I once embraced a traditional theology, but after a time of disillusion, I came to doubt. There is no wonder that doubt crept in, since the literalist view tends to anthropomorphize God, seeking to make people believe the unbelievable. So I reached a point in my life, where observable reality and the set of beliefs being fed to me, were in total conflict. It wasn’t that I chose to not believe, it was simply that I could not believe what they expected of me. I learned the extent to which so many of the tenants of modern belief systems “borrowed” concepts from the much older, now dead mythologies of the ancients. These ancient mythologies were not intended to be taken literally, so how could I be expected to believe these same concepts now presented as if they were literal. Simply put, taking mythology literally contradicts observable reality. And a faith in concepts that clearly contradict observable reality is an unreasonable faith. It is not my failure that I can not hold such a faith, it is the failure of those religious institutions seeking to peddle such unbelievable absurdities. In my state of disillusionment, I took that ultimate step into Atheism. I remained there throughout many years of my young adulthood.
An Amazing Catharsis
After a number of years as a pure Atheist, who approached a view of reality, based fully on empirical science, I reached a day when I had an amazing catharsis. That catharsis set me on a new path away from Atheism, yet not back to where I started. I spent a while intently studying a chart of the Universe mapped out by the National Geographic Society. This poster-sized chart showed the overall structure of the known Cosmos as then understood by astronomical science. On the largest scale we see a Universe composed of countless galaxies, each with hundreds of billions of stars. These galaxies seem to form in clusters, which in turn bunch together into super clusters. There are vast areas of great seemingly empty space between these super clusters, yet they are still interconnected to one another by sometimes tenuous strands of further galactic clusters. As I allowed the vision of this structure to flow through my mind and considered it stretching into virtual infinity, I suddenly saw the curious similarity of the super clusters to our brain cells, and the interconnecting strands to synapses of the brain bridging the neurons of our minds. Except I thought, the complexity of this cosmic structure is on an infinitely greater scale.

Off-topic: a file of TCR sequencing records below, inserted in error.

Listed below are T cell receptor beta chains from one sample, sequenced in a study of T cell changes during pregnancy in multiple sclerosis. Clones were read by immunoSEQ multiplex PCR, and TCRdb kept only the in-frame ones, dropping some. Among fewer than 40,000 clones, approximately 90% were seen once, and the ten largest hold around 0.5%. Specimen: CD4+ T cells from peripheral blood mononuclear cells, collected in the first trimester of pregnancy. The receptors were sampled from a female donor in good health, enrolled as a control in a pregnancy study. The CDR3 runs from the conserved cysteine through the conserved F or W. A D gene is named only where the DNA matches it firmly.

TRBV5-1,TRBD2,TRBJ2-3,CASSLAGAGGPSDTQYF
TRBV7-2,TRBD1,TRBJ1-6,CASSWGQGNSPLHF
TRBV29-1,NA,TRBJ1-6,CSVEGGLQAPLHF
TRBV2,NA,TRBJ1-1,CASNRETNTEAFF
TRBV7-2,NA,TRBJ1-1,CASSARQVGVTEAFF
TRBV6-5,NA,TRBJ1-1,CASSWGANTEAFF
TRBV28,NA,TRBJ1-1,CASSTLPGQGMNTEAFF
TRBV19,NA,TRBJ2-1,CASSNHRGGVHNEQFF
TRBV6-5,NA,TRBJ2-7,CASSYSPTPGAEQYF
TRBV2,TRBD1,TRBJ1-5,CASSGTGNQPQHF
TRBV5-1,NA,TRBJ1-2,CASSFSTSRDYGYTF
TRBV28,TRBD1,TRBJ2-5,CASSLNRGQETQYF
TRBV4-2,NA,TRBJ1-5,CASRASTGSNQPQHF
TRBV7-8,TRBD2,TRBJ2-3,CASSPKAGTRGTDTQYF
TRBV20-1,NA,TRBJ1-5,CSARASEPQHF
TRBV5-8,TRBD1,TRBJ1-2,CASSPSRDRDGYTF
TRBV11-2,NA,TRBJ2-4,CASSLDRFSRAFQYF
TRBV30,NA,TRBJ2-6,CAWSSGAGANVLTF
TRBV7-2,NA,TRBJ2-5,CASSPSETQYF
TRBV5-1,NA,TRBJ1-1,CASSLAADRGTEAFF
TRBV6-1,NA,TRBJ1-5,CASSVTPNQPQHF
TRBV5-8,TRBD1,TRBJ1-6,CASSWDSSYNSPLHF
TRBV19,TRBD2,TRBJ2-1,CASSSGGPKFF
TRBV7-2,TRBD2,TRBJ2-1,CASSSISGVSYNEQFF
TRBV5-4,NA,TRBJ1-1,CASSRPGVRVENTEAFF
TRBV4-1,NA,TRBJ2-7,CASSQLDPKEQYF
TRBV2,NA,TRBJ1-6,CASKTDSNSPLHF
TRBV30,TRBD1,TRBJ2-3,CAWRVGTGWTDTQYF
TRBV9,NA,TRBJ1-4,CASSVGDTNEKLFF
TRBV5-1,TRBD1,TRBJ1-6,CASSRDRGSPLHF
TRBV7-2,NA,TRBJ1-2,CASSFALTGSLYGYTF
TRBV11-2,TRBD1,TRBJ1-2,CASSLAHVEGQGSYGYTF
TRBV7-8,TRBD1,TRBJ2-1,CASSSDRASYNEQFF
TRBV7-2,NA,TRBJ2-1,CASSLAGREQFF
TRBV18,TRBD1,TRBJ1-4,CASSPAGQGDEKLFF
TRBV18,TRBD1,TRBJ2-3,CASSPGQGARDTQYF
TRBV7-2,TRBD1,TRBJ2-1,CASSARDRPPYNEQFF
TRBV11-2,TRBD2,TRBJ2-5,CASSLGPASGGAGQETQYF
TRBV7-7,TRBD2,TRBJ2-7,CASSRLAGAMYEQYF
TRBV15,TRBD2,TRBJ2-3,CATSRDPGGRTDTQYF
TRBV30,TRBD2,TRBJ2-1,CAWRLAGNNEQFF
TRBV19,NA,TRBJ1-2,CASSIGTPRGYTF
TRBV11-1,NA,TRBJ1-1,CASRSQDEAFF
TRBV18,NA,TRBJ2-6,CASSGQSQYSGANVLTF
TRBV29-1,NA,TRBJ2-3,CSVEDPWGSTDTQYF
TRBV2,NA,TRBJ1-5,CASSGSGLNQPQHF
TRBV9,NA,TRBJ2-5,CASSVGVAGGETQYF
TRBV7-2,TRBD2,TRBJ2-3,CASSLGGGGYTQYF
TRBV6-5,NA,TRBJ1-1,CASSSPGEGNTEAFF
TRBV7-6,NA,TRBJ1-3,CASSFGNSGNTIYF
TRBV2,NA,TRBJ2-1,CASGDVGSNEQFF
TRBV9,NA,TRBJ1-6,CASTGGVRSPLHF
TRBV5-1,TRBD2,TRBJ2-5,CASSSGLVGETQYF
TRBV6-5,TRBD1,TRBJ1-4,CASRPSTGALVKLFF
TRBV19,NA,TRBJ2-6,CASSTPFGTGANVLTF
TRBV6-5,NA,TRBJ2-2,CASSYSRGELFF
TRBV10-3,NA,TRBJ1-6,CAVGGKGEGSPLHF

The Universe is a Being
It was then that I realized, the Universe is a being. In a manner of speaking the entire Cosmos is the body or the brain, if you will, of a massive being. Consequently all of the much smaller sentient beings made of the stuff of this Universe are but pieces of this massive being that have become aware of itself, themselves, etc. So after having previously divorced myself from the mythic approach to God, I came back to God through Science. God and the Cosmos are one, and we are each a small piece of the über-consciousness that is God, or Allah, or Brahma, the Source, the Force, or Cosmic Over-mind, whatever your preference. Since this concept does not proceed from theology or religious dogma, it can not be termed a form of “monotheism”. This philosophy is not of a “theistic” nature. Consequently, it is not a Theological Universalist type belief, but rather a belief that reside under the category of “Cosmological Deism”, so perhaps it could be called “monodeism”.
The Quest Continues
After my catharsis, I embarked on a full-scale search throughout the faiths of the world. The quest is not for a specific belief system to embrace, but rather a search for kernels of truth, and points of commonality. For I have come to see that most all religions, all philosophies, all belief systems have those kernels of truth mixed together with the illusions and delusions of theology and dogma. The trick is figuring out how to sift those truths out from the falsehoods, to separate the wisdom from the mythology, the wheat from the chaff. It is a challenge, but a challenge most stimulating, and quite a worthwhile cause. I don’t expect to find all of the answers. If I did, that would be as foolish and as arrogant as those who think they’ve already found all of them. It would also lack humility. It’s not the achievement of the goal that matters nearly as much as the journey toward it. I will accomplish only as much as the duration of this life will allow, and that is enough. For me, the Quest is the thing. So the Quest continues.